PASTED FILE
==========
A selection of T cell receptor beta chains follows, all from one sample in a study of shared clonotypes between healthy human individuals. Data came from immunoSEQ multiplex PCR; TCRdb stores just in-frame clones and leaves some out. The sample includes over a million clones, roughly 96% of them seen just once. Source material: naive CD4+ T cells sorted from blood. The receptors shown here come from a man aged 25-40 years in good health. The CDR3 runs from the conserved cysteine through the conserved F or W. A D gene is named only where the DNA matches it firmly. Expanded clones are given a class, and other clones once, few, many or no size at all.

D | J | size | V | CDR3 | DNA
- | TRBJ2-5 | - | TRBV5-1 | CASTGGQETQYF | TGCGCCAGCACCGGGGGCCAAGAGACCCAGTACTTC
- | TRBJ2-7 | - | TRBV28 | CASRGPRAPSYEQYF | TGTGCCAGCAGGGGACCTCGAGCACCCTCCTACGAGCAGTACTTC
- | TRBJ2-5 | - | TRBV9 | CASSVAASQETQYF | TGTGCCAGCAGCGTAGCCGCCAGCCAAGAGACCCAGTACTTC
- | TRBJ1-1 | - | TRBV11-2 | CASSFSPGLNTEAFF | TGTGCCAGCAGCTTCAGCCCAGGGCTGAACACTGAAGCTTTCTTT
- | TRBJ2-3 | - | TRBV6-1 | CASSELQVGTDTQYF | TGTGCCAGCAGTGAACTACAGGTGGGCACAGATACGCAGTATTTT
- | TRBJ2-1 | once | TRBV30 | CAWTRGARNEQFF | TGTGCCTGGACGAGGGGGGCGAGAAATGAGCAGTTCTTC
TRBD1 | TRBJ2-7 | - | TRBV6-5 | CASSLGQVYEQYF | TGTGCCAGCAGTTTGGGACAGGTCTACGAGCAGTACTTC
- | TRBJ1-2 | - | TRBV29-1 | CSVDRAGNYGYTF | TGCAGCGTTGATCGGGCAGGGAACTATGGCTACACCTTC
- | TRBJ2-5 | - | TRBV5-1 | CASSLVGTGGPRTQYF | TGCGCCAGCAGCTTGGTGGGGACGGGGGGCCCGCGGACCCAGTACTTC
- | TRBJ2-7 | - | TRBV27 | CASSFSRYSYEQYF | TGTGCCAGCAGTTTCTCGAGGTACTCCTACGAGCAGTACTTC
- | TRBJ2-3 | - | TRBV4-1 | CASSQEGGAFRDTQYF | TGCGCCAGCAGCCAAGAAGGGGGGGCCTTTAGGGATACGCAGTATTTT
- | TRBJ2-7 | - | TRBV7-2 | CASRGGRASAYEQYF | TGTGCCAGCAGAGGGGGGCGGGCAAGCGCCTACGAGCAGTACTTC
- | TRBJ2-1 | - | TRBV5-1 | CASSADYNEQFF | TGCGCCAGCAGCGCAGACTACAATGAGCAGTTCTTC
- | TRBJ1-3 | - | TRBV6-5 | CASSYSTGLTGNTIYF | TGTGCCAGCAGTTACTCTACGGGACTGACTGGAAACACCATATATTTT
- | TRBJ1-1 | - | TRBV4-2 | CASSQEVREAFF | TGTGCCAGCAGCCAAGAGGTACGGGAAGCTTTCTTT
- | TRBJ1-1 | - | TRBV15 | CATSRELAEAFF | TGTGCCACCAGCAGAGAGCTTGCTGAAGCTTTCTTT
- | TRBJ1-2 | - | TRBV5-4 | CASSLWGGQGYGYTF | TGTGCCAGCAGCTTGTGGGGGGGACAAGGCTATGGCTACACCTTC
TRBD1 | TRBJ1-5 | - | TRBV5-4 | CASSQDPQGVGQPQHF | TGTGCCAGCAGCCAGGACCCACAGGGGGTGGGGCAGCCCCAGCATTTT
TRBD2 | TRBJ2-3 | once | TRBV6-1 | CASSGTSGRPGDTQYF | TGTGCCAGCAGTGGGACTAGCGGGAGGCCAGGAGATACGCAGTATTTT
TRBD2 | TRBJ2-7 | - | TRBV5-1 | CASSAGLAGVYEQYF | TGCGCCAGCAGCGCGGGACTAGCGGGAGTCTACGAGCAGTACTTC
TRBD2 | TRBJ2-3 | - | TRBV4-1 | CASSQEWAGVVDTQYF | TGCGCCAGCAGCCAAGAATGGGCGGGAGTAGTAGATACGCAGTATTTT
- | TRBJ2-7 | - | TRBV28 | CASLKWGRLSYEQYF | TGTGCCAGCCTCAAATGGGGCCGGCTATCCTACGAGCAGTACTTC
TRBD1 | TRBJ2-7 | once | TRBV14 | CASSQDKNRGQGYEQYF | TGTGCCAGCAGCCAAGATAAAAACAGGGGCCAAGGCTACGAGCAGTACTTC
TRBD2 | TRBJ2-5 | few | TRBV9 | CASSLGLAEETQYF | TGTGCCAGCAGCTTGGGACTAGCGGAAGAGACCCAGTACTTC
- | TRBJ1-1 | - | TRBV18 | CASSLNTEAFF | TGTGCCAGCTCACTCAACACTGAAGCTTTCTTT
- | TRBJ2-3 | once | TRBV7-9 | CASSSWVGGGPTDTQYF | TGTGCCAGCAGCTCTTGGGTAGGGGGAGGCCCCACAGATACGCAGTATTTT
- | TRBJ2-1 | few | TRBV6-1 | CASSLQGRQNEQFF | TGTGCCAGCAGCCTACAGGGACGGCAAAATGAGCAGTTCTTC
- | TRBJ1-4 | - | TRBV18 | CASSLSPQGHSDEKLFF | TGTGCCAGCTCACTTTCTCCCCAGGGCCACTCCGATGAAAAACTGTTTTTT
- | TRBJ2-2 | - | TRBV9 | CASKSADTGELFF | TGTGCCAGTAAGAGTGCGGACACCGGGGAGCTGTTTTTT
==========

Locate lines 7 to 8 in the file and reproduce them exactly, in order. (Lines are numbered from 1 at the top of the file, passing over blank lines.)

- | TRBJ2-3 | - | TRBV6-1 | CASSELQVGTDTQYF | TGTGCCAGCAGTGAACTACAGGTGGGCACAGATACGCAGTATTTT
- | TRBJ2-1 | once | TRBV30 | CAWTRGARNEQFF | TGTGCCTGGACGAGGGGGGCGAGAAATGAGCAGTTCTTC